Hence grid search will try all 12 + 6  = 18 combinations of RandomForestRegressor hyperparameters values, also it will train each model 10 times Since we are using 10 fold cross-validation. Therefore, in total there will be 18*10 = 180 rounds of training! It will be time-consuming but once when done you will end up with the best combination of hyperparameter values.

best combination of hyperparameter values

Here, we can see that 8 and 30 were the maximum values that were specified, so we can try searching again with higher values, the accuracy may improve.

In this example, we obtained the best solutions by initializing max_features hyperparameter to 8 and n_estimators hyperparameter to 30. The RMSE score by settings these parameters would for sure be better than the score with default parameters.

2. Randomized Search:


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The grid search technique is appropriate whenever you’re trying to explore a few combinations of hyperparameters. But if you want to search and explore a lot of hyperparameter combinations is preferable that you use a randomized search technique for it. This technique is almost as similar as grid search, the only difference is that instead of trying all possible combinations, it evaluates random numbers combinations by setting random values for each hyperparameter.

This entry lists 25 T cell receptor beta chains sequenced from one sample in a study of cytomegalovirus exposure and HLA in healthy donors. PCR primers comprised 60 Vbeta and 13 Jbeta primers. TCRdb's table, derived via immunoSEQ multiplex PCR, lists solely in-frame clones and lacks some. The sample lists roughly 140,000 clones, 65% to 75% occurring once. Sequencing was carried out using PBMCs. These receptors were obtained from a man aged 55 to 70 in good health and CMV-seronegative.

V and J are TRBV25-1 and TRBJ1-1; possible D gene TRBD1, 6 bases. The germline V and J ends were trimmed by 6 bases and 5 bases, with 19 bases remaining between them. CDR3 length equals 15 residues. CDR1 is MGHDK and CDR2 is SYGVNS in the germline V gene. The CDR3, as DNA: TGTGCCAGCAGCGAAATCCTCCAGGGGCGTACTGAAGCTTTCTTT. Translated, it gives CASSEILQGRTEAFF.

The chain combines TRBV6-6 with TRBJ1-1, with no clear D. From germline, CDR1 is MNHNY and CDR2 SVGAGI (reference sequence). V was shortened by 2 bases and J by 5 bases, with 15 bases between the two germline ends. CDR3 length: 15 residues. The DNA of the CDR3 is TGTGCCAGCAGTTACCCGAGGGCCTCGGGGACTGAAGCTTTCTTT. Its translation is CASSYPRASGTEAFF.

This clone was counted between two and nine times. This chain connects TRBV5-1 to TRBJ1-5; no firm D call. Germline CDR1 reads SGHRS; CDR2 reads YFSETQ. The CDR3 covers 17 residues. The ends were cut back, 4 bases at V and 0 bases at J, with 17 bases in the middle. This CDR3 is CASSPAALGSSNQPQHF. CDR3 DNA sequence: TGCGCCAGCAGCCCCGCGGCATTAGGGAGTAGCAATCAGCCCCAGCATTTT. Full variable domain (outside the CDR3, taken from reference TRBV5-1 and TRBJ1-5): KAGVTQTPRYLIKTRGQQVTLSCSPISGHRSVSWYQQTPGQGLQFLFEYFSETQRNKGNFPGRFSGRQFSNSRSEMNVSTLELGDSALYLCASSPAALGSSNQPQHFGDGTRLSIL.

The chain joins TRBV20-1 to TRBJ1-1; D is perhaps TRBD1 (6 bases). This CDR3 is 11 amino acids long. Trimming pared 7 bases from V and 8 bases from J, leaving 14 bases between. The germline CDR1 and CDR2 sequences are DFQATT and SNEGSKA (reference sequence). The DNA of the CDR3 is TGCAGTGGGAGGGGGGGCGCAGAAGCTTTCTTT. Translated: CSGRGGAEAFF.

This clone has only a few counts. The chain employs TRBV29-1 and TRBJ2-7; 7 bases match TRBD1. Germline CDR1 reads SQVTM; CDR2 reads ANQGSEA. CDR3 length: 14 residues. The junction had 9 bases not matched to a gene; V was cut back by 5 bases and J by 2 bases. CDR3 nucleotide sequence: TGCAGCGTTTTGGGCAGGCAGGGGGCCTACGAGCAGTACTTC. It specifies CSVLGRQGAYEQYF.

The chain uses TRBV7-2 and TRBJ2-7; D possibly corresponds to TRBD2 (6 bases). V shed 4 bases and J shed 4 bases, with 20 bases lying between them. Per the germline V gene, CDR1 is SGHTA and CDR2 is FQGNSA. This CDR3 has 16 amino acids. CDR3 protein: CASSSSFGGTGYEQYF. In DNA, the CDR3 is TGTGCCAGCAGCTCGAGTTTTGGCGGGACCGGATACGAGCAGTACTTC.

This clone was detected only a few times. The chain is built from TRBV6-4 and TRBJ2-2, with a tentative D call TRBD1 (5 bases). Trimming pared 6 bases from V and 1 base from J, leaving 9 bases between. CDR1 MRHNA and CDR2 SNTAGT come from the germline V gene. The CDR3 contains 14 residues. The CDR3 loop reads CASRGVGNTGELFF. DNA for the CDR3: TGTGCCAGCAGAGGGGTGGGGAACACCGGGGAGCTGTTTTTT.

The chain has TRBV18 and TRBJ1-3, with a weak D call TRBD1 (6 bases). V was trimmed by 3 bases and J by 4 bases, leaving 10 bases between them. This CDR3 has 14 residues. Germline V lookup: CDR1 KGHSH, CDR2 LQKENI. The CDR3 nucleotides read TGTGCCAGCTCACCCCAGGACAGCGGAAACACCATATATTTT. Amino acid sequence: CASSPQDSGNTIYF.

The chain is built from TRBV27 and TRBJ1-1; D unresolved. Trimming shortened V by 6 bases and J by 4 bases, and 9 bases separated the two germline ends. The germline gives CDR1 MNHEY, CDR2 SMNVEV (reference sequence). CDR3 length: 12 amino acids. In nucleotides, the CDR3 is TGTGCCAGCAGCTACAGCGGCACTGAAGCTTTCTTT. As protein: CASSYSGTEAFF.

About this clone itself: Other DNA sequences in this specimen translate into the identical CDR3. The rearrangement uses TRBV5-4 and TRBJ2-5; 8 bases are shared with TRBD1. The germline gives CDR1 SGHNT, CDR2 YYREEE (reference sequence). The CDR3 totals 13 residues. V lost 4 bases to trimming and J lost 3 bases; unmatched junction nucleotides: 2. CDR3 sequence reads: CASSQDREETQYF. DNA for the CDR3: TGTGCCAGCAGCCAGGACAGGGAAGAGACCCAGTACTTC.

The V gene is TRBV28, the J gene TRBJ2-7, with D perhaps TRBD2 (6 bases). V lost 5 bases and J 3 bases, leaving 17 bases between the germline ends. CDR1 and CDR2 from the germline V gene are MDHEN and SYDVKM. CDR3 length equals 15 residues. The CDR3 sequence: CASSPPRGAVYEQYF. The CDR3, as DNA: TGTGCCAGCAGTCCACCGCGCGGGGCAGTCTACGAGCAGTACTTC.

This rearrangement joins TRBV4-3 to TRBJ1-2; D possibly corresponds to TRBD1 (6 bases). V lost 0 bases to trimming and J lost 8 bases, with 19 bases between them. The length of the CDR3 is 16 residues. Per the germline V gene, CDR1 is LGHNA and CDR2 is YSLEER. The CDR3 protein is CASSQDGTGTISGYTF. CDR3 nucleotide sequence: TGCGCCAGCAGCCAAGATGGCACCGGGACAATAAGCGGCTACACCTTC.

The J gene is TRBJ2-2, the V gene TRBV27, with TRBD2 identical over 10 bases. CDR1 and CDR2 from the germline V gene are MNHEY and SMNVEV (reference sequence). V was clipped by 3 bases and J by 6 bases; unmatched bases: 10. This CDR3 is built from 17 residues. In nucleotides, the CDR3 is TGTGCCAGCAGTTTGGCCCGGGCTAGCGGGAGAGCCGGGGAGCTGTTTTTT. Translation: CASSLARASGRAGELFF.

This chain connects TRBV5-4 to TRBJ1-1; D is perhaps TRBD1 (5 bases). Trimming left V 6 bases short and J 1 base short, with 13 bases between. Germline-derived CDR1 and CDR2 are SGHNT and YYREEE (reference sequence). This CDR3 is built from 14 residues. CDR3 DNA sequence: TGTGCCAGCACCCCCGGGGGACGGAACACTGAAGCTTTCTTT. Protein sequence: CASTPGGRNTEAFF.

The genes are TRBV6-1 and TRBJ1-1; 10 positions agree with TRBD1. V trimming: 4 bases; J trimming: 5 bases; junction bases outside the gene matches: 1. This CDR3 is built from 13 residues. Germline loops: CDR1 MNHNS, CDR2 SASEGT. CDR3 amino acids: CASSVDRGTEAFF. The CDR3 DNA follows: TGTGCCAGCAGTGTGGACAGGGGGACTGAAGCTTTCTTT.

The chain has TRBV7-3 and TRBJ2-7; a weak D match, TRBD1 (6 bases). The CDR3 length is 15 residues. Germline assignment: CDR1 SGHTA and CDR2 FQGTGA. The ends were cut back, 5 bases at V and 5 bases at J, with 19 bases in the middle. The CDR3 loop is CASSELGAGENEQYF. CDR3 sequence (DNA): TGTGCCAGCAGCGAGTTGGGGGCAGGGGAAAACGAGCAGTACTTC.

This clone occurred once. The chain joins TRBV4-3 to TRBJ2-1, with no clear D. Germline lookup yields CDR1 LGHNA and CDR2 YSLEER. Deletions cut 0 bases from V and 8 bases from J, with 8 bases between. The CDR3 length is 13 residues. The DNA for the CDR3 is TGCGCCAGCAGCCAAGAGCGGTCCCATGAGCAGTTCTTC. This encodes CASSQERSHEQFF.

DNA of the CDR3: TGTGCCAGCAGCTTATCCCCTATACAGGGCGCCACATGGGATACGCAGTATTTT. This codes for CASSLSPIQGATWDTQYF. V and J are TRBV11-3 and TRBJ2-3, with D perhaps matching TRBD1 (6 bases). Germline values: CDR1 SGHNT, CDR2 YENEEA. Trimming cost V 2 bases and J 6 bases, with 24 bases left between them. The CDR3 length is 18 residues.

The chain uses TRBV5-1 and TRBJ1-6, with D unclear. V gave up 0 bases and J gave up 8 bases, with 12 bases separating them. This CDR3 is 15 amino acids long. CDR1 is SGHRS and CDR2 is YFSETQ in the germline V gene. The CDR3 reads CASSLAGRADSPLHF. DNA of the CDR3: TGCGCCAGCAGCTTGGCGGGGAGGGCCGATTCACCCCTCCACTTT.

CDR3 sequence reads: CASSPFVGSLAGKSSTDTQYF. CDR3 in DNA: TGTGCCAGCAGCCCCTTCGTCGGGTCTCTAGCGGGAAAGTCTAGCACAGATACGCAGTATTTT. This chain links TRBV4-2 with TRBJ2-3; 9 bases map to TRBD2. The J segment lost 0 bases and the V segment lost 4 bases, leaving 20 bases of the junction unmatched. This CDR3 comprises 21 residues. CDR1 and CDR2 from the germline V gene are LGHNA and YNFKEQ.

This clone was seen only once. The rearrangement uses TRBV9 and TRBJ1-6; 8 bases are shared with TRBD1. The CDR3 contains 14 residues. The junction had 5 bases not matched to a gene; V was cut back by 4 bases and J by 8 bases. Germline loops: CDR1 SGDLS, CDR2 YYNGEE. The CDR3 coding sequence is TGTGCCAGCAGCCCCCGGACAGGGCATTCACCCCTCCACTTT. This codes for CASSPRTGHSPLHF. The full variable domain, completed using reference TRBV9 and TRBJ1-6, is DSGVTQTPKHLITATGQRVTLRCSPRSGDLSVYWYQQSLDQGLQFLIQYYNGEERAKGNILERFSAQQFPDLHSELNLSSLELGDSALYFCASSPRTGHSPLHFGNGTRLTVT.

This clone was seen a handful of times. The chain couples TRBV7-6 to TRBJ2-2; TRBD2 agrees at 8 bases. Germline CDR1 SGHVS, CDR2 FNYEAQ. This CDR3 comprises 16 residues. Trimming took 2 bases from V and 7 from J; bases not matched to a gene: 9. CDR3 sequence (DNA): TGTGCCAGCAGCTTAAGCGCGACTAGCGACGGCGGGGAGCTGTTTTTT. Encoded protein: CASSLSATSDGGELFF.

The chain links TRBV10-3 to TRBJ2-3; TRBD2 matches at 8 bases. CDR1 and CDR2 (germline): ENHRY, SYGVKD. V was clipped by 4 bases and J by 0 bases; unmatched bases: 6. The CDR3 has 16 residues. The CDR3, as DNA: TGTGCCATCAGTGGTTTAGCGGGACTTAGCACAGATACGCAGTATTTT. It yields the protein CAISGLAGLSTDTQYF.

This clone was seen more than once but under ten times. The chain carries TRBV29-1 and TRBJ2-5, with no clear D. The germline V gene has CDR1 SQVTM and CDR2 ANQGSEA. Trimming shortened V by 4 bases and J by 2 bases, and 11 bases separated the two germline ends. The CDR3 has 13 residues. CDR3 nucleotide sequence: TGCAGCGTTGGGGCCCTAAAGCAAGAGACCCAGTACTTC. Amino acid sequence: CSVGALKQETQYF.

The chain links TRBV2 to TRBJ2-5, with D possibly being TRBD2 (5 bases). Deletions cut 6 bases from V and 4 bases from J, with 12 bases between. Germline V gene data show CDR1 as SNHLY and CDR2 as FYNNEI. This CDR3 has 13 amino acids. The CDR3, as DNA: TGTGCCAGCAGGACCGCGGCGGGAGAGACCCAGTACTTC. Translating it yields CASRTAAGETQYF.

The main benefits of this approach are:

  1.  Let’s say you run a search for 500 iterations, so this approach will explore 500 different values for each hyperparameter, instead of just a few in case of grid search.
  2. All you got to do is simply set the number of iterations, and you will have more control over the computing budget you want to allocate to hyperparameter search.

3. Ensemble Method:

Friends Image | Polish up your ML Model

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Another way through which you could fine-tune of machine learning model is by combining the models that perform best. This group of best models also known as an ensemble will for sure perform better than the best individual model(as we all know that Random forests perform better than individual decision trees because Random Forest, in simple terms is just a bunch of decision trees), especially when they make different errors.